SMART GROWTH PLANNING Credits : 3
  Course Description :

Introduction of PSS concept: PSS systems progress, predictions & speculations; planning movements, concept of planner’s tool box of digital tools and applications; visualization and spatial decision making; The Regional Scale: cellular urban modeling; simulating regional futures; What If? A new tool for new planning; Moving from Region to City: an overview of UrbanSim; Community Viz; INDEX; PSS in practice: planner’s perspective; what planners can achieve with PSS.

  COMMUNITY PLANNING METHODS & SCENARIOS Credits : 3
  Course Description :

It should based on selected topic from A, B, or C. specialist’s streams. It should be of a standard that merits publication. How to develop a research proposal into a dissertation will include: proposition, contextual review and bibliography, strategy, specific data gathering, analysis, alternatives, proposal selection, conclusion, implementation, self-evaluation, compilation and editing, organisation of dissertation and writing/ prose style.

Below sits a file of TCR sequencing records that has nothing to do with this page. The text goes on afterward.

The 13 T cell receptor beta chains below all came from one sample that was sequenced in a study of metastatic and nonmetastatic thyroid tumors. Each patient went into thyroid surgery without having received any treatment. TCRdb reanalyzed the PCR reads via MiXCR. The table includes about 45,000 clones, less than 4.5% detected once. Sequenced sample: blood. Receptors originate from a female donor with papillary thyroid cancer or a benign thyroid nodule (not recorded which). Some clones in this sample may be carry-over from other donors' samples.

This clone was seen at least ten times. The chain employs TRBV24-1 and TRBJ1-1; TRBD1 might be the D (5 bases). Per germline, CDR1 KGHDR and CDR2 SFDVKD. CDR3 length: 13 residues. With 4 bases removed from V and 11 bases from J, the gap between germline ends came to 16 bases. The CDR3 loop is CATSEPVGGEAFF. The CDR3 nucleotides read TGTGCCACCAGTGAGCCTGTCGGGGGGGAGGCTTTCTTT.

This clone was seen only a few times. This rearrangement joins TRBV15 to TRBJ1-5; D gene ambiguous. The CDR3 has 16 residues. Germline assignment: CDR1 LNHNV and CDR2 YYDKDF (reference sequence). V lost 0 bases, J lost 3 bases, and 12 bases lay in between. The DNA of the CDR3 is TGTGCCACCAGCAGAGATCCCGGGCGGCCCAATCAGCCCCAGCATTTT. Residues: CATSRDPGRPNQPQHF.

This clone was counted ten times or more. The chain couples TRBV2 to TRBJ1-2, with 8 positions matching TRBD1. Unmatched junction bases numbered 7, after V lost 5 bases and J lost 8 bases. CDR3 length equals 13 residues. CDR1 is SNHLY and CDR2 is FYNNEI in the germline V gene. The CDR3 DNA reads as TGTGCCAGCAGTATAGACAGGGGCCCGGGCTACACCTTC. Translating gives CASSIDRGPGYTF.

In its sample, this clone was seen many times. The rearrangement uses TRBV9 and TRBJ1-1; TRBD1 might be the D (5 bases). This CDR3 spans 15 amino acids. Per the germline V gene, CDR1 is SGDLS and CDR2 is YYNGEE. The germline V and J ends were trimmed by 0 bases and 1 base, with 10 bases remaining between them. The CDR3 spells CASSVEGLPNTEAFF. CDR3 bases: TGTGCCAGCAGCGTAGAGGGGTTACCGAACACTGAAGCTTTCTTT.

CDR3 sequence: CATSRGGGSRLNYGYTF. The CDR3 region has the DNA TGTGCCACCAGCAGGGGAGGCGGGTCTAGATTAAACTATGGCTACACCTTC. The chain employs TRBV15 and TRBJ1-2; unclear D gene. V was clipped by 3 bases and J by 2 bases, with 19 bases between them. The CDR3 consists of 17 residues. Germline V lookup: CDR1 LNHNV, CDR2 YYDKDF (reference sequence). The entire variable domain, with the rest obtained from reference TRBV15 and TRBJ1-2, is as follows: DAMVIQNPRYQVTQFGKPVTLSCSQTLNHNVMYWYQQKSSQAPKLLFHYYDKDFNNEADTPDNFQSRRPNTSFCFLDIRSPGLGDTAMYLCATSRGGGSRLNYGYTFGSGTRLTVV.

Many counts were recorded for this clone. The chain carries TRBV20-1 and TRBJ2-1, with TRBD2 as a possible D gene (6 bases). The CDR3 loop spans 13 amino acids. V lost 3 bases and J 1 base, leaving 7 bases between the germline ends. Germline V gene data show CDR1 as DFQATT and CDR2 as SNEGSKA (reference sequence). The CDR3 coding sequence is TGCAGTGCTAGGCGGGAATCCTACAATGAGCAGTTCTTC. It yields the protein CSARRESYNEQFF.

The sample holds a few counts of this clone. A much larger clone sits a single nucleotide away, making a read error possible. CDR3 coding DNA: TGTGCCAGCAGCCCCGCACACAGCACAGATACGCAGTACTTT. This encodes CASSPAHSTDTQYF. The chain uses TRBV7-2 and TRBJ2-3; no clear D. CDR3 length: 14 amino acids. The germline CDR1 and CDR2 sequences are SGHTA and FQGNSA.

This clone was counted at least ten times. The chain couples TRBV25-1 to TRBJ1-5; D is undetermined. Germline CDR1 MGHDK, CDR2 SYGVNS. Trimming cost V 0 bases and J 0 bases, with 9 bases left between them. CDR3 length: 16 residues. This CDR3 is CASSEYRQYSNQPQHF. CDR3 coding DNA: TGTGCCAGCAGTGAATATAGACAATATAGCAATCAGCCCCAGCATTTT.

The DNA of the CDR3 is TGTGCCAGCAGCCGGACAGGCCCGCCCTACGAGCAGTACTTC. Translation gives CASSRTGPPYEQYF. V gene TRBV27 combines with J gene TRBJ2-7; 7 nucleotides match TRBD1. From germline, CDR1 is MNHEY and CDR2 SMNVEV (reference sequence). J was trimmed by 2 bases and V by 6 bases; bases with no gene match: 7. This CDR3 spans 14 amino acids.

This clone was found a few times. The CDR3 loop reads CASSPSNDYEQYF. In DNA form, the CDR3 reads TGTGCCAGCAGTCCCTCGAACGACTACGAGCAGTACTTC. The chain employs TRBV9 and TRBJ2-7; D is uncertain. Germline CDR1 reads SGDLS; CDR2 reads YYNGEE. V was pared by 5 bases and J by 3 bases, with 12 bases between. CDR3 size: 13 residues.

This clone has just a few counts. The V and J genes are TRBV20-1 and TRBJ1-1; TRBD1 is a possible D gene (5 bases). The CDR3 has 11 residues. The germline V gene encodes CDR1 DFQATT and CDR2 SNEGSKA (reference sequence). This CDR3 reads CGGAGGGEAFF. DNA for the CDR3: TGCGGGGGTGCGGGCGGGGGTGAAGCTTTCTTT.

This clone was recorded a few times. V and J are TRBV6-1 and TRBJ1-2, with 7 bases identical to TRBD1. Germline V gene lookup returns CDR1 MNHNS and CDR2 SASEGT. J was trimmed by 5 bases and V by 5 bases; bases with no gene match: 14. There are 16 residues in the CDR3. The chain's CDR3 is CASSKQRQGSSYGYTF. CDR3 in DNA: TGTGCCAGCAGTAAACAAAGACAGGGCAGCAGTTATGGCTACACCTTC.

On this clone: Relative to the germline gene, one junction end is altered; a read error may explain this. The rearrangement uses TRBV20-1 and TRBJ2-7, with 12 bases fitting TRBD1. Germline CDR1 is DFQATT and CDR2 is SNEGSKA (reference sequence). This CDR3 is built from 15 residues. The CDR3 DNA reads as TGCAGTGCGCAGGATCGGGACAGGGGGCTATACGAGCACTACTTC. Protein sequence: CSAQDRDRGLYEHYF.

URBAN ECOLOGICAL FOOTPRINT METHODS Credits : 3

Elective Courses

    No Elective courses present in this Program for Semester 9.

Semester 10

Core Courses

  BUILDING TECHNOLOGY AND MATERIALS Credits : 2

Optional Courses

    No Optional courses present in this Program for Semester 10.

Elective Courses

    No Elective courses present in this Program for Semester 10.
Contact Details :
4775 Notwane Rd. Gaborone, Botswana Private Bag UB 0022. Tel: +(267) 355 0000 Gaborone, Botswana